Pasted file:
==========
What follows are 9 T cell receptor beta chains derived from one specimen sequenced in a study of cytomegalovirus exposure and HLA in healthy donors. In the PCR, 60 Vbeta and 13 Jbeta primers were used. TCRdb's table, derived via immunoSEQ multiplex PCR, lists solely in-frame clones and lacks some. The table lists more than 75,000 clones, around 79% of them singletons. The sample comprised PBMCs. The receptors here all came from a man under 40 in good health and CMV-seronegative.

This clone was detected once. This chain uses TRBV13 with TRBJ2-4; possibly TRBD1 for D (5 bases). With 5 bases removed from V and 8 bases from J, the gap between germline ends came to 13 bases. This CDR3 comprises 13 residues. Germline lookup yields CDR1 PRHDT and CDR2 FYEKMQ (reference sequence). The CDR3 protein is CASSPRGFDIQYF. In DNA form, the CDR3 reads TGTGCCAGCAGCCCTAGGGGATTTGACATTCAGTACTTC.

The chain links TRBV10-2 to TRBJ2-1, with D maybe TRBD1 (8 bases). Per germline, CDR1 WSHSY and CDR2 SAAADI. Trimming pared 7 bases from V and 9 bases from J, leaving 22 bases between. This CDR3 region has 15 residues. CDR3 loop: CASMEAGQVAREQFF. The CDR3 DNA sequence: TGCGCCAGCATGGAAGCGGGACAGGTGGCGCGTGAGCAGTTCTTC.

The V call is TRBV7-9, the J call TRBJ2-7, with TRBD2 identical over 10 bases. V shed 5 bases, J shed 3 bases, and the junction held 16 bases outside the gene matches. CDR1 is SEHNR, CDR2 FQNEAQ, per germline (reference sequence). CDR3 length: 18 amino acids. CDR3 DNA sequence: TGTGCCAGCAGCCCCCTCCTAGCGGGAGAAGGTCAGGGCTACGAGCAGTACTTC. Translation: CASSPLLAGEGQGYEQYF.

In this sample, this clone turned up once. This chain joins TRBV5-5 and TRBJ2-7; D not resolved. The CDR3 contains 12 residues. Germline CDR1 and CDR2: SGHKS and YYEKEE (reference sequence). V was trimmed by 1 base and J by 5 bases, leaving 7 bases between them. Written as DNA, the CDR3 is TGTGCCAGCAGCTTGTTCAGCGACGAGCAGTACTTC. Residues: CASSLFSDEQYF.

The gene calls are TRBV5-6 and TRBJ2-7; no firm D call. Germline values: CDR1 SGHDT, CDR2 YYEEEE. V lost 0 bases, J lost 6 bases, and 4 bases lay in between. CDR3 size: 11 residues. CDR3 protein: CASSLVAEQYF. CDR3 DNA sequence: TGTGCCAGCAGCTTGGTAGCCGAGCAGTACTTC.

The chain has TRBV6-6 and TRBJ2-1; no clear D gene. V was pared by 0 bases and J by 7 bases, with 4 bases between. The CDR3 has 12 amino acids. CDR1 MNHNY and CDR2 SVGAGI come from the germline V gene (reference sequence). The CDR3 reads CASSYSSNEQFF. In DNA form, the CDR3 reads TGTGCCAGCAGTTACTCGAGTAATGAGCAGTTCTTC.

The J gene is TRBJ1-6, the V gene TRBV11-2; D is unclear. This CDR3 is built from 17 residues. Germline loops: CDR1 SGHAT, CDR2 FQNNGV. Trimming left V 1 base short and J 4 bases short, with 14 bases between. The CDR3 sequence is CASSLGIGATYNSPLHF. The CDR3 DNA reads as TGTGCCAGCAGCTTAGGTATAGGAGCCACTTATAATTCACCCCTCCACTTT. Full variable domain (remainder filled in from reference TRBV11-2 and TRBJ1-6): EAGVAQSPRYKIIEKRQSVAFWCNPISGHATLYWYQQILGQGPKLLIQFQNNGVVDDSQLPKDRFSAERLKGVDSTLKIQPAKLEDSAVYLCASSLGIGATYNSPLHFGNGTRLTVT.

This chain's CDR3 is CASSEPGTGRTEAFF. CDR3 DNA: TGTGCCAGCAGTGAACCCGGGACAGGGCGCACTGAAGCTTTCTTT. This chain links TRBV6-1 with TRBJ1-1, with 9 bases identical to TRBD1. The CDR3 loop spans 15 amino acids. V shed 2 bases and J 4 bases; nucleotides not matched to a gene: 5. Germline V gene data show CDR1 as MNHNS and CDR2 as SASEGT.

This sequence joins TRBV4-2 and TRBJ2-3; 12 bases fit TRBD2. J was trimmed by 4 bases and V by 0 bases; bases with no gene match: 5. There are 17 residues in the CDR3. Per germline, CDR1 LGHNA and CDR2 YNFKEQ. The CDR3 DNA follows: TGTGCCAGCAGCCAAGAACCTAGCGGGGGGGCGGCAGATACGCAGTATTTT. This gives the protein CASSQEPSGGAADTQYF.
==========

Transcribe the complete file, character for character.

What follows are 9 T cell receptor beta chains derived from one specimen sequenced in a study of cytomegalovirus exposure and HLA in healthy donors. In the PCR, 60 Vbeta and 13 Jbeta primers were used. TCRdb's table, derived via immunoSEQ multiplex PCR, lists solely in-frame clones and lacks some. The table lists more than 75,000 clones, around 79% of them singletons. The sample comprised PBMCs. The receptors here all came from a man under 40 in good health and CMV-seronegative.

This clone was detected once. This chain uses TRBV13 with TRBJ2-4; possibly TRBD1 for D (5 bases). With 5 bases removed from V and 8 bases from J, the gap between germline ends came to 13 bases. This CDR3 comprises 13 residues. Germline lookup yields CDR1 PRHDT and CDR2 FYEKMQ (reference sequence). The CDR3 protein is CASSPRGFDIQYF. In DNA form, the CDR3 reads TGTGCCAGCAGCCCTAGGGGATTTGACATTCAGTACTTC.

The chain links TRBV10-2 to TRBJ2-1, with D maybe TRBD1 (8 bases). Per germline, CDR1 WSHSY and CDR2 SAAADI. Trimming pared 7 bases from V and 9 bases from J, leaving 22 bases between. This CDR3 region has 15 residues. CDR3 loop: CASMEAGQVAREQFF. The CDR3 DNA sequence: TGCGCCAGCATGGAAGCGGGACAGGTGGCGCGTGAGCAGTTCTTC.

The V call is TRBV7-9, the J call TRBJ2-7, with TRBD2 identical over 10 bases. V shed 5 bases, J shed 3 bases, and the junction held 16 bases outside the gene matches. CDR1 is SEHNR, CDR2 FQNEAQ, per germline (reference sequence). CDR3 length: 18 amino acids. CDR3 DNA sequence: TGTGCCAGCAGCCCCCTCCTAGCGGGAGAAGGTCAGGGCTACGAGCAGTACTTC. Translation: CASSPLLAGEGQGYEQYF.

In this sample, this clone turned up once. This chain joins TRBV5-5 and TRBJ2-7; D not resolved. The CDR3 contains 12 residues. Germline CDR1 and CDR2: SGHKS and YYEKEE (reference sequence). V was trimmed by 1 base and J by 5 bases, leaving 7 bases between them. Written as DNA, the CDR3 is TGTGCCAGCAGCTTGTTCAGCGACGAGCAGTACTTC. Residues: CASSLFSDEQYF.

The gene calls are TRBV5-6 and TRBJ2-7; no firm D call. Germline values: CDR1 SGHDT, CDR2 YYEEEE. V lost 0 bases, J lost 6 bases, and 4 bases lay in between. CDR3 size: 11 residues. CDR3 protein: CASSLVAEQYF. CDR3 DNA sequence: TGTGCCAGCAGCTTGGTAGCCGAGCAGTACTTC.

The chain has TRBV6-6 and TRBJ2-1; no clear D gene. V was pared by 0 bases and J by 7 bases, with 4 bases between. The CDR3 has 12 amino acids. CDR1 MNHNY and CDR2 SVGAGI come from the germline V gene (reference sequence). The CDR3 reads CASSYSSNEQFF. In DNA form, the CDR3 reads TGTGCCAGCAGTTACTCGAGTAATGAGCAGTTCTTC.

The J gene is TRBJ1-6, the V gene TRBV11-2; D is unclear. This CDR3 is built from 17 residues. Germline loops: CDR1 SGHAT, CDR2 FQNNGV. Trimming left V 1 base short and J 4 bases short, with 14 bases between. The CDR3 sequence is CASSLGIGATYNSPLHF. The CDR3 DNA reads as TGTGCCAGCAGCTTAGGTATAGGAGCCACTTATAATTCACCCCTCCACTTT. Full variable domain (remainder filled in from reference TRBV11-2 and TRBJ1-6): EAGVAQSPRYKIIEKRQSVAFWCNPISGHATLYWYQQILGQGPKLLIQFQNNGVVDDSQLPKDRFSAERLKGVDSTLKIQPAKLEDSAVYLCASSLGIGATYNSPLHFGNGTRLTVT.

This chain's CDR3 is CASSEPGTGRTEAFF. CDR3 DNA: TGTGCCAGCAGTGAACCCGGGACAGGGCGCACTGAAGCTTTCTTT. This chain links TRBV6-1 with TRBJ1-1, with 9 bases identical to TRBD1. The CDR3 loop spans 15 amino acids. V shed 2 bases and J 4 bases; nucleotides not matched to a gene: 5. Germline V gene data show CDR1 as MNHNS and CDR2 as SASEGT.

This sequence joins TRBV4-2 and TRBJ2-3; 12 bases fit TRBD2. J was trimmed by 4 bases and V by 0 bases; bases with no gene match: 5. There are 17 residues in the CDR3. Per germline, CDR1 LGHNA and CDR2 YNFKEQ. The CDR3 DNA follows: TGTGCCAGCAGCCAAGAACCTAGCGGGGGGGCGGCAGATACGCAGTATTTT. This gives the protein CASSQEPSGGAADTQYF.